The key point of this book comes in the second chapter aptly titled “Brotando del Silencio (Emerging from Silence).” De La Torre explores how Chicana radio praxis and feminista frequencies were present in Radio Cadena, and how they highlighted and uplifted Chicanas and their voices. ‘Chicana radio praxis’ is a term that the author coined to describe the woman-centered practices that Radio Cadena employed in their production. Feminista Frequencies results from these practices. She successfully gives a voice to Chicanas and their transformative work and influence within Radio Cadena. Through description of programming, radio practices, and their positive effects on the community and the women themselves, De La Torre artfully shows the importance of Chicanas in this space and their community. By uncovering and empowering these silenced voices, the reader can see the transformational nature of Radio Cadena to the community and Chicanas. De La Torre echoes the call to action to create language and spaces for Chicanas in male-dominated narratives presented in Chabram’s essay I throw punches for my race, but I don’t want to be a man. She indicates how Chicanas involved in Radio Cadena built this station to be a feminist space. This chapter effectively places Chicanas in the second wave of feminism through their own oral histories and experiences. By doing so, De La Torre unsilences Chicanas, their histories, and their contributions to their community.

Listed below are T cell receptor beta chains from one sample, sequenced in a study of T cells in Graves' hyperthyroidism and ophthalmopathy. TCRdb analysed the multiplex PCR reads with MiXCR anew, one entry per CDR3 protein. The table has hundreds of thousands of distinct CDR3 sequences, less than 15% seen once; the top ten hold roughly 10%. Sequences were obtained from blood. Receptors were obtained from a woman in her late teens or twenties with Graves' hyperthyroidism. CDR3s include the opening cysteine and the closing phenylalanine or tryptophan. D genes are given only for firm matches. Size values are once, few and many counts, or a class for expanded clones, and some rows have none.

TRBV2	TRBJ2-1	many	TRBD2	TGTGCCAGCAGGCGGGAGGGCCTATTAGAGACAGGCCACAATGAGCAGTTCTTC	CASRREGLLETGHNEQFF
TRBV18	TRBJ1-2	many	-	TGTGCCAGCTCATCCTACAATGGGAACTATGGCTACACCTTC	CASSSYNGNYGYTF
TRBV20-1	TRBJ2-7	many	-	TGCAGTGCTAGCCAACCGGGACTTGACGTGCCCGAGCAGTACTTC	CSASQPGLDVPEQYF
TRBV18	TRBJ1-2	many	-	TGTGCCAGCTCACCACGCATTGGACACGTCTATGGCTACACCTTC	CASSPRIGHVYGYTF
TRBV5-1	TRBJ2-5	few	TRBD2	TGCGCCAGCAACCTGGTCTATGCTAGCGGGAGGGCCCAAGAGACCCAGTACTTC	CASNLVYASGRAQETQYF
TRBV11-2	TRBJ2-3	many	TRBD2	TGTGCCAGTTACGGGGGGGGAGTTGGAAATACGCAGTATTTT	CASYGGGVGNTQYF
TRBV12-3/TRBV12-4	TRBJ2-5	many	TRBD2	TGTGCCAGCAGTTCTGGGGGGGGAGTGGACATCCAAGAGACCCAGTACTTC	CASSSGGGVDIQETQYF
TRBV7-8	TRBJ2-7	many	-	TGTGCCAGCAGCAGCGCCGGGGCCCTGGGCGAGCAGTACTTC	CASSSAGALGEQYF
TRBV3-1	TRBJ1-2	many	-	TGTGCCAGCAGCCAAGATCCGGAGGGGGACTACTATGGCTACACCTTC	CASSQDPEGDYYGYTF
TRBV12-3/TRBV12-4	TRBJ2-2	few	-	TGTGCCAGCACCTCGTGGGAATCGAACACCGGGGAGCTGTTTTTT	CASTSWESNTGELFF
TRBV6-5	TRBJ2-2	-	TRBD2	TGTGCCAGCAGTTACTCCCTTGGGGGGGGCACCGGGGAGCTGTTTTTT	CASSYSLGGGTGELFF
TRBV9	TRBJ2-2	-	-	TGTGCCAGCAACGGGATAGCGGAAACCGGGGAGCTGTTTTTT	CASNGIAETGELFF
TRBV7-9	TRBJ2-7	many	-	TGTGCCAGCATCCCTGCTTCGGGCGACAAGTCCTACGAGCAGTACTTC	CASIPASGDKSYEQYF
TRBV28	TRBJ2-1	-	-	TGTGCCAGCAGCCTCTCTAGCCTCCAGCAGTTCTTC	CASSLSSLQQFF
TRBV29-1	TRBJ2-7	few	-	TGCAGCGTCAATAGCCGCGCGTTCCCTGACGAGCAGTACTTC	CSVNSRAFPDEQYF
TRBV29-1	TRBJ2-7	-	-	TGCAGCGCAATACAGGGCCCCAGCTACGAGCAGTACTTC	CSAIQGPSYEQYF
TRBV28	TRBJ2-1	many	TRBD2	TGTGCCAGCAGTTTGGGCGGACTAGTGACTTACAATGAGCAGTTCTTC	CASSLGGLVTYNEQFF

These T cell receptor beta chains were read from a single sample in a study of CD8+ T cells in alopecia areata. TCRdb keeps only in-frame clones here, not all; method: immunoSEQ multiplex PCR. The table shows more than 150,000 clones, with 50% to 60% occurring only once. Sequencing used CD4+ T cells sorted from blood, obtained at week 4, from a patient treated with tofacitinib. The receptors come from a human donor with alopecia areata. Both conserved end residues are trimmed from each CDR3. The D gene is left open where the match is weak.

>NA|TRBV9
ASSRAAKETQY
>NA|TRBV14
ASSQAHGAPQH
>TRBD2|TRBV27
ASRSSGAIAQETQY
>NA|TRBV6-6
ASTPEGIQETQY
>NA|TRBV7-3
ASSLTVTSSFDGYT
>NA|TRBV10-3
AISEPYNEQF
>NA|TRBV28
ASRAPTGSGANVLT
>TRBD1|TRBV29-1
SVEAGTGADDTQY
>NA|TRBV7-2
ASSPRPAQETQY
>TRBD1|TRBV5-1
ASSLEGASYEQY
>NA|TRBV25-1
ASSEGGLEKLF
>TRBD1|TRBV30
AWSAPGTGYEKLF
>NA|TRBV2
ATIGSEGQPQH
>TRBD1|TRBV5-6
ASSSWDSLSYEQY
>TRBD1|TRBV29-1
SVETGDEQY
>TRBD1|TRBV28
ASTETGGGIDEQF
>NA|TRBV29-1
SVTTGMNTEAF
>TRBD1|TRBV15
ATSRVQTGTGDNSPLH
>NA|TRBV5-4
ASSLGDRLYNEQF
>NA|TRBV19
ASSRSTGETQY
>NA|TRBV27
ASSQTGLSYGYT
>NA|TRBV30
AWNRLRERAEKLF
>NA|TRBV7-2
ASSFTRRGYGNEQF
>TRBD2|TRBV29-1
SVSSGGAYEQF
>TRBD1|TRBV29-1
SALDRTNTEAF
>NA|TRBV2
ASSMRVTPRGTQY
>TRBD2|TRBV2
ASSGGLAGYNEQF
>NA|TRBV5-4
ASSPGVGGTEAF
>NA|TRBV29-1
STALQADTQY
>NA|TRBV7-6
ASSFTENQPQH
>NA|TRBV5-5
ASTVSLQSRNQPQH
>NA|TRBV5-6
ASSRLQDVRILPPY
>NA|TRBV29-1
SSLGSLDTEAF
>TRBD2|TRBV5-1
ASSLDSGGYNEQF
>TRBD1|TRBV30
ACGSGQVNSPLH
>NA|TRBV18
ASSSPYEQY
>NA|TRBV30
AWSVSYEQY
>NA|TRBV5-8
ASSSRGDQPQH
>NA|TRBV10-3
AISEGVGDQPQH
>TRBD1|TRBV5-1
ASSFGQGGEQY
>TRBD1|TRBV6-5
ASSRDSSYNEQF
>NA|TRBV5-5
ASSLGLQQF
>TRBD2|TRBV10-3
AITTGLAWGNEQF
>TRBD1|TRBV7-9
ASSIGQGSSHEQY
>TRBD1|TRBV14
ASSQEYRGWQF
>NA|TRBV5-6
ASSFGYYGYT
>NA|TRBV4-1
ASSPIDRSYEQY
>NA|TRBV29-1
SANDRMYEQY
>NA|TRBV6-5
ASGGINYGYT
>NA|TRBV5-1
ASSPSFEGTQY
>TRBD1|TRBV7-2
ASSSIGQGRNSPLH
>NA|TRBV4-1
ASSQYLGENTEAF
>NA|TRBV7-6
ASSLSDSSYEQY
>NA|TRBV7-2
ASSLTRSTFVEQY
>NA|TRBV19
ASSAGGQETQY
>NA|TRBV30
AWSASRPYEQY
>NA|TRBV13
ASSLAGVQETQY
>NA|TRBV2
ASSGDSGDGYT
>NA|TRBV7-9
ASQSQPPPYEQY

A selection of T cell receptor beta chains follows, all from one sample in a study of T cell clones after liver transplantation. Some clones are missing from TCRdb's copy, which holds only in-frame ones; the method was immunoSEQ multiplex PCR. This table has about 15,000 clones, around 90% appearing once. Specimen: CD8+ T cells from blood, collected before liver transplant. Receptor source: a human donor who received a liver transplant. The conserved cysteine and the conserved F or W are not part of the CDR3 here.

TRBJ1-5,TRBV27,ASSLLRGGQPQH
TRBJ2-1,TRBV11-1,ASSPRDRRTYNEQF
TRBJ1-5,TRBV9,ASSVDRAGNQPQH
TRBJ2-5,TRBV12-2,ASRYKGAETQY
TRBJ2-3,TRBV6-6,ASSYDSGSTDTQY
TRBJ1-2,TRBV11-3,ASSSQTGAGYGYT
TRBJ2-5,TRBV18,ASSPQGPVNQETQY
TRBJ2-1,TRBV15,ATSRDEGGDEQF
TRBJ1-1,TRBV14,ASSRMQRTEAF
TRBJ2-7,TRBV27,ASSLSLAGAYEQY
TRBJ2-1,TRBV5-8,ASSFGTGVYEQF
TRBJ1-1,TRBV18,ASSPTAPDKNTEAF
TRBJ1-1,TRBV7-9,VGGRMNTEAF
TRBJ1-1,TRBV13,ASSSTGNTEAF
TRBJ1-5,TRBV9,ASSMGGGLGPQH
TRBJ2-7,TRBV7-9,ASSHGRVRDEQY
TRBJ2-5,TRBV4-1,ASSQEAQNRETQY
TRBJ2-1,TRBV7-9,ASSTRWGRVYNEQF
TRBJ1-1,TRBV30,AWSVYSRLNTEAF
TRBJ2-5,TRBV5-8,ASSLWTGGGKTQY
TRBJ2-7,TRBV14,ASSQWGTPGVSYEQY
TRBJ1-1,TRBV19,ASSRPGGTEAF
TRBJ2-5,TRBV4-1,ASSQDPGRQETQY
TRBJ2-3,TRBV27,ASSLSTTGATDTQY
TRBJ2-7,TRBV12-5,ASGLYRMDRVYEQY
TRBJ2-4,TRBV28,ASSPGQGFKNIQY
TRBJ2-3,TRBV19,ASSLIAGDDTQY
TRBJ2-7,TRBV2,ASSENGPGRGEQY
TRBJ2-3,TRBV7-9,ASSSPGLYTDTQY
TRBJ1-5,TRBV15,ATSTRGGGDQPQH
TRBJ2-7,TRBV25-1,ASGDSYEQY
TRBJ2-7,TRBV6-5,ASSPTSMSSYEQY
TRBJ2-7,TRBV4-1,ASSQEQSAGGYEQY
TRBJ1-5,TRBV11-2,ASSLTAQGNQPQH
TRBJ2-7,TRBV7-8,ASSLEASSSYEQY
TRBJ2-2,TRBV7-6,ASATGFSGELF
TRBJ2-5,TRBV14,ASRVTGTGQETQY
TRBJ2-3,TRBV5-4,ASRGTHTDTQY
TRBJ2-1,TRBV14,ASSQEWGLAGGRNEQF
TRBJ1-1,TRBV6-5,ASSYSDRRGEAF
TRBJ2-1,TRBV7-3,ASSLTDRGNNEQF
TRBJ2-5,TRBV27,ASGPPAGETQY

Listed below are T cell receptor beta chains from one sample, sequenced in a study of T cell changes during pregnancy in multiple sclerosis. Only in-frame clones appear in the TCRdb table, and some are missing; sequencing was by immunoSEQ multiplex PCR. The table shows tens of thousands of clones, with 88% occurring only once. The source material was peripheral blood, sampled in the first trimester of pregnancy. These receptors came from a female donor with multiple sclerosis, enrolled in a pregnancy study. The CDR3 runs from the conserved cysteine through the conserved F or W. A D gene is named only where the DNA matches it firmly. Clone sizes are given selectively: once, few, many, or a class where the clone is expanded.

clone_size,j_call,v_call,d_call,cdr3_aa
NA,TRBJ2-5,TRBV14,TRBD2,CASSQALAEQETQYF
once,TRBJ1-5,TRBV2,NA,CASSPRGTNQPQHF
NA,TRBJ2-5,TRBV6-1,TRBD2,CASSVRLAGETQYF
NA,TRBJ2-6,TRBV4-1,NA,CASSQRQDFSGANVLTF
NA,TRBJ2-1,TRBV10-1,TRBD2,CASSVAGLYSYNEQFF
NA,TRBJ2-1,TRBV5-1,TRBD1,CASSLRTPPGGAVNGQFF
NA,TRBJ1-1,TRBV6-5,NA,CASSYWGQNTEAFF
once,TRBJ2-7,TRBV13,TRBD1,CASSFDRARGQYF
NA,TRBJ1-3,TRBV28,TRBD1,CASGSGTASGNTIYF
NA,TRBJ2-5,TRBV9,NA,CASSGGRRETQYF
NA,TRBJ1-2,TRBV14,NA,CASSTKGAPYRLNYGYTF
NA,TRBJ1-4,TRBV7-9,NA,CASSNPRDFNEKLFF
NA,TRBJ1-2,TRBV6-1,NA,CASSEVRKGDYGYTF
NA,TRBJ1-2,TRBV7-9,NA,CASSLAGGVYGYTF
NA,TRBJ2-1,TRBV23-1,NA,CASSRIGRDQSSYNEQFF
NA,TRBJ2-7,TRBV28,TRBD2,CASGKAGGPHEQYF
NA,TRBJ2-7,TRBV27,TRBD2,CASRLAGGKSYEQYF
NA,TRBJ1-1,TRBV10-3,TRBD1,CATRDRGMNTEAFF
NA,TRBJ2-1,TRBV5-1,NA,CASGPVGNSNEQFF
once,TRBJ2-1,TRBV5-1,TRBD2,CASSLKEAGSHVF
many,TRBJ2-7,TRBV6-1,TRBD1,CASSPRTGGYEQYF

The last chapter focuses on the aesthetics of Radio Cadena founded in rasquachismo, and how these were present in the author’s experience in community radio programming. De La Torre applies rasquachismo to community radio, meaning that community radio “centers our lived experiences.” It builds upon the earlier chapter’s discussions of community radio programming and the lived experiences that influenced Radio Cadena’s programming. This is paired with examples from both Radio Cadena and her experience at Soul Rebel Radio, thus illustrating De La Torre’s argument and demonstrating how there is continuity in community radio practices. This offers readers valuable insight into community radio programs and allows them to continue to seek these practices in modern day programming.